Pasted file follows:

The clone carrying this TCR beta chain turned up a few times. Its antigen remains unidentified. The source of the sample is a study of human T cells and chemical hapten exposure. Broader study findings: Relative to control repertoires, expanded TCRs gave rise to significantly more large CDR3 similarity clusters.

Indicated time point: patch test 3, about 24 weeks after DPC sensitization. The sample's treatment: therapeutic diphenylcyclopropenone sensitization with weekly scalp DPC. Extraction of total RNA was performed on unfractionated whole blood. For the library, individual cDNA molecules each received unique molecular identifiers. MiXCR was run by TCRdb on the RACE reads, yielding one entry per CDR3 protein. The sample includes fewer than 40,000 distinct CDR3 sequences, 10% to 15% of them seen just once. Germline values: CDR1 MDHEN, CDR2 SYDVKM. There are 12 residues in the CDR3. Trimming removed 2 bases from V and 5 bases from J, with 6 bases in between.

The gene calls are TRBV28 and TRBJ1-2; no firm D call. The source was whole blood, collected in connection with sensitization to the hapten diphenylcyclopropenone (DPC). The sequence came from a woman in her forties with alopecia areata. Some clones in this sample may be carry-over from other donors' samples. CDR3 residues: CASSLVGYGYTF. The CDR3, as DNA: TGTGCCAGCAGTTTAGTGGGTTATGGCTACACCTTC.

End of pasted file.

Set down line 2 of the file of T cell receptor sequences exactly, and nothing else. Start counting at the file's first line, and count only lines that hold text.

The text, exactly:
Indicated time point: patch test 3, about 24 weeks after DPC sensitization. The sample's treatment: therapeutic diphenylcyclopropenone sensitization with weekly scalp DPC. Extraction of total RNA was performed on unfractionated whole blood. For the library, individual cDNA molecules each received unique molecular identifiers. MiXCR was run by TCRdb on the RACE reads, yielding one entry per CDR3 protein. The sample includes fewer than 40,000 distinct CDR3 sequences, 10% to 15% of them seen just once. Germline values: CDR1 MDHEN, CDR2 SYDVKM. There are 12 residues in the CDR3. Trimming removed 2 bases from V and 5 bases from J, with 6 bases in between.